Tiffani Fortney, 46, of Prescott, Ariz., stopped hearing from her father, Scott Cutting, in April.
Her repeated calls to the federal prison on Terminal Island in San Pedro, Calif., where he was incarcerated yielded frustratingly little information. So she started a Twitter account and composed her first tweet on May 4.
“He’s in the hospital dying and no one there wants to help us by giving us information on his condition,” she wrote, to nobody in particular. “He went in for a short time for a small crime and now he’s paying with his life.”
Five days later, Mr. Cutting, 70, the man who seemed capable of befriending anyone, often teased his daughter in daily phone calls, and made it a mission to attend as many of her singing performances as he could, died from Covid-19.
The pain of losing him like that was awful, Ms. Fortney said. Grief rippled through the family, and a few months after her father died, Ms. Fortney lost her brother, Scott Cutting Jr., 50, to suicide.
“People look down on the families like we did something wrong,” she said. “We don’t stop loving our family members just because they did something that they shouldn’t have. I wish more people could see that.”
It can be hard to keep track of Covid-19 deaths in correctional facilities. Prisons don’t document fatalities in a uniform way, and obituaries often tiptoe around any mention of incarceration.
That lack of visibility helps the virus spread, Mr. Ehlers said. “More men are going to die from this in here who shouldn’t,” he added. “And the only thing that will change things is if people speak up.”
An online memorial called Mourning Our Losses has been gathering details about people who have died from the virus while incarcerated. So far, the website has remembrances of Eric Warner, Mr. Blue and about 160 others.
“There was just no space for the grief of people who had loved ones dying inside,” said Page Dukes, a writer and activist who works on the project. “That grief has been very much disenfranchised because of this idea that people who were in prison somehow deserved to have Covid — and to die of Covid — more than other people.”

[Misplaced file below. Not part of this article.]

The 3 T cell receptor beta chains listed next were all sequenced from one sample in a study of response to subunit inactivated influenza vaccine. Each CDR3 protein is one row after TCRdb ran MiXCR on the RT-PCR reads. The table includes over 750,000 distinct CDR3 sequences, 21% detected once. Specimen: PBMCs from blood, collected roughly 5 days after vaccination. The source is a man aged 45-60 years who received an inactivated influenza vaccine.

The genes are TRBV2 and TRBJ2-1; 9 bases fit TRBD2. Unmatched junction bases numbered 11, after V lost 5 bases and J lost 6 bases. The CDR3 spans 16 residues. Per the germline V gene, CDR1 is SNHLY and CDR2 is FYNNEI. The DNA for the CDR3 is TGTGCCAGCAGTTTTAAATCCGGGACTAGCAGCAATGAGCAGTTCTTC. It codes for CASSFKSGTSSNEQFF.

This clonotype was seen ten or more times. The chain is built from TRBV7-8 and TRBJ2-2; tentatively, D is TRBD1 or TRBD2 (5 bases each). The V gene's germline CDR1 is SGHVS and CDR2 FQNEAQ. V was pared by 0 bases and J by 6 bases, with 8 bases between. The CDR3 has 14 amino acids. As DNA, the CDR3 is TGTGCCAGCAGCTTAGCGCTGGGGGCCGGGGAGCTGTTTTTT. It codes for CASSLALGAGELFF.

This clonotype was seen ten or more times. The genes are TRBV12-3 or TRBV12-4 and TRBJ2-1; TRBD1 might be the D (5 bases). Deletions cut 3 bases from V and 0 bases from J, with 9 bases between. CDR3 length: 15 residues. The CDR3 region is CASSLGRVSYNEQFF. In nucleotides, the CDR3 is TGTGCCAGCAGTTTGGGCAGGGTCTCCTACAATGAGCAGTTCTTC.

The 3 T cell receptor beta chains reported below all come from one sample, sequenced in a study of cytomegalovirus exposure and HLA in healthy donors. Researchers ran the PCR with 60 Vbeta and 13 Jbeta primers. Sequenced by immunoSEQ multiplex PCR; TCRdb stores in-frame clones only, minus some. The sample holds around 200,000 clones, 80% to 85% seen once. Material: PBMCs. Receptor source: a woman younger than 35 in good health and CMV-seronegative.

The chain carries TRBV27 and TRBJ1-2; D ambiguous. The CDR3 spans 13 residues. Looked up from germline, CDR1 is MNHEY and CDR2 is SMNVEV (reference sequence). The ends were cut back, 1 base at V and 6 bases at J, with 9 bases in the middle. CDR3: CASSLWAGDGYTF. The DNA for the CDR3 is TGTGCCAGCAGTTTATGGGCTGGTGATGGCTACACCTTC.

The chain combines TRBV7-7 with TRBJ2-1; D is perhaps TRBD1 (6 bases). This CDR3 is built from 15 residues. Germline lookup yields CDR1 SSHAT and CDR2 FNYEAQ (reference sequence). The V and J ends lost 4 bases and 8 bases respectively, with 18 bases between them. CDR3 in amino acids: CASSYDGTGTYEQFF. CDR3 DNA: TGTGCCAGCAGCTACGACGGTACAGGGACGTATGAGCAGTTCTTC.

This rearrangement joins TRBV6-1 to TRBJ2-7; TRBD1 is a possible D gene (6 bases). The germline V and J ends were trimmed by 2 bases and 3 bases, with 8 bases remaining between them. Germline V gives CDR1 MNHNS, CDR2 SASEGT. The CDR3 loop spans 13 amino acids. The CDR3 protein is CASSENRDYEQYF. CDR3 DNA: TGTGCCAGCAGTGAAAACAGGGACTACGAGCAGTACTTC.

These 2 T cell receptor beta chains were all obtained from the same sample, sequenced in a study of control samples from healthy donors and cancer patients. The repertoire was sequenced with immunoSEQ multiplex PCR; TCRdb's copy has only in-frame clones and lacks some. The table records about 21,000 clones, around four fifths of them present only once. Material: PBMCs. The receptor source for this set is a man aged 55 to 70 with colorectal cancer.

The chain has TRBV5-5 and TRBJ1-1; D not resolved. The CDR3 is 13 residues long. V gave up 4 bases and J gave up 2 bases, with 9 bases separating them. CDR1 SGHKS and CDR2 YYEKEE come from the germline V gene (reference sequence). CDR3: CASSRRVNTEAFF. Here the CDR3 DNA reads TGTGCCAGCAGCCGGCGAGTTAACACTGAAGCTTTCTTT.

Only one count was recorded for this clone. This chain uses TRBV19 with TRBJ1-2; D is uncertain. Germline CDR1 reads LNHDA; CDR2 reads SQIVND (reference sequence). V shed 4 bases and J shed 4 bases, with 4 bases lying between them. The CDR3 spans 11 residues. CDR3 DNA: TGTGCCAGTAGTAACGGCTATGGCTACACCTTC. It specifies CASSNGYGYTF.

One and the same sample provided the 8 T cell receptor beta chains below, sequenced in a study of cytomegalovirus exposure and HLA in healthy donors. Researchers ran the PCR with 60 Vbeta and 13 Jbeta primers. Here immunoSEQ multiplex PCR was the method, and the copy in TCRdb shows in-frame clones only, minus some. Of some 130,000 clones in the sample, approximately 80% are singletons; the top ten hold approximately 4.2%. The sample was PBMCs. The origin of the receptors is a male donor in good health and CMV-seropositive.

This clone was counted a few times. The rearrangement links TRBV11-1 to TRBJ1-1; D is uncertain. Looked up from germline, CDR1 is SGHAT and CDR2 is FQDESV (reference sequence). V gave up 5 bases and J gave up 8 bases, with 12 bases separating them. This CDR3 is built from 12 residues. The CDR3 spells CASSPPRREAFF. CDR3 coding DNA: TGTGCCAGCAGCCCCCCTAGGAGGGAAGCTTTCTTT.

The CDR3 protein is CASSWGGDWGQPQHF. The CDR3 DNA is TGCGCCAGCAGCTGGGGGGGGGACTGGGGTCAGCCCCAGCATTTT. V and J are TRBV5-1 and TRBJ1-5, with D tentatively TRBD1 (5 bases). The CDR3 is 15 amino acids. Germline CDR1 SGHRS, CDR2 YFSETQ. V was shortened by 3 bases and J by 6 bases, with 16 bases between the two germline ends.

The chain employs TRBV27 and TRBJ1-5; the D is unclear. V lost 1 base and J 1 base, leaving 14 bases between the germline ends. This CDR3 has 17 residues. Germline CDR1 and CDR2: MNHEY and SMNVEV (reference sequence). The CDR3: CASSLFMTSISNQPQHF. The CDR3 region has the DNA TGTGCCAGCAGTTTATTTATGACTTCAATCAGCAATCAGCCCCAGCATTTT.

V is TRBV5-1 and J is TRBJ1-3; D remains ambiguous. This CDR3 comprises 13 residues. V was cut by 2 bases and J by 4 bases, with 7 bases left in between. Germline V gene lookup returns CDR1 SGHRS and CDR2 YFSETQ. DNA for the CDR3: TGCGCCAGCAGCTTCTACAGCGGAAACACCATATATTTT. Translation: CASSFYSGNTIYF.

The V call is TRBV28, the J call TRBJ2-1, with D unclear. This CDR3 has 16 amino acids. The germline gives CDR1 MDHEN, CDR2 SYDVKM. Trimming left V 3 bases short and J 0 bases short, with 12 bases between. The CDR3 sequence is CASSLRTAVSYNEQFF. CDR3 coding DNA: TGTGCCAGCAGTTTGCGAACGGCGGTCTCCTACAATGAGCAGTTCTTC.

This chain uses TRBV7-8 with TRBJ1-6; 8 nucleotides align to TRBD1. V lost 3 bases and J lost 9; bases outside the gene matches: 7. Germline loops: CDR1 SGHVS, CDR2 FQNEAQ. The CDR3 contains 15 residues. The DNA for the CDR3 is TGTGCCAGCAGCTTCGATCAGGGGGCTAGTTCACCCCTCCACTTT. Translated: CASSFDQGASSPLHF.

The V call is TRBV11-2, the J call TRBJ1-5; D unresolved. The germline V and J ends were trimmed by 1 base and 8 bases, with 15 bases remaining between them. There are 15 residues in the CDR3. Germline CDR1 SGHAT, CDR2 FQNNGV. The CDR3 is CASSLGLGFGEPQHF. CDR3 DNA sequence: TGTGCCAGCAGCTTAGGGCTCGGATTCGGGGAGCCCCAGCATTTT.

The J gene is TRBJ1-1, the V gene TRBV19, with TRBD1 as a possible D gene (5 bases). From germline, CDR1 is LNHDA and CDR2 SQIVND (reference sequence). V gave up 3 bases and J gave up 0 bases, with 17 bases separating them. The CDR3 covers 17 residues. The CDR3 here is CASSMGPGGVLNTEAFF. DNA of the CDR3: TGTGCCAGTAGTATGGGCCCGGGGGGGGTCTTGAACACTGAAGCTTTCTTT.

The memorials include officers, health care staff members and others who worked in correctional facilities — a nod to the fact that crowded or unsanitary conditions are dangerous to employees, too, and can hasten the spread of the virus in surrounding communities.
“Crimes and convictions don’t matter to the spread of Covid in this place,” Mr. Ehlers said. “It’s an equal-opportunity killer.”
In an effort to honor the humanity of those who died, the memorials don’t mention criminal convictions.
“People who do not have an intimate familiarity with the penal system oftentimes forget several things about people who are incarcerated,” said Ms. Joyner, who draws portraits for the website. “Namely, that we are people, first and foremost.”
Mr. Ehlers, who wrote a memorial for Mr. Scott, said he knew that his tribute might be shunned because both men were convicted of murder — “huge and terrible mistakes that affect a lot of people.” But he also worried that if he didn’t talk about his grief, and about his friend, no one else would.
“We are all more than our crimes,” Mr. Ehlers said. “We are fathers, brothers, uncles, sons, cousins and friends. We matter to people as well.”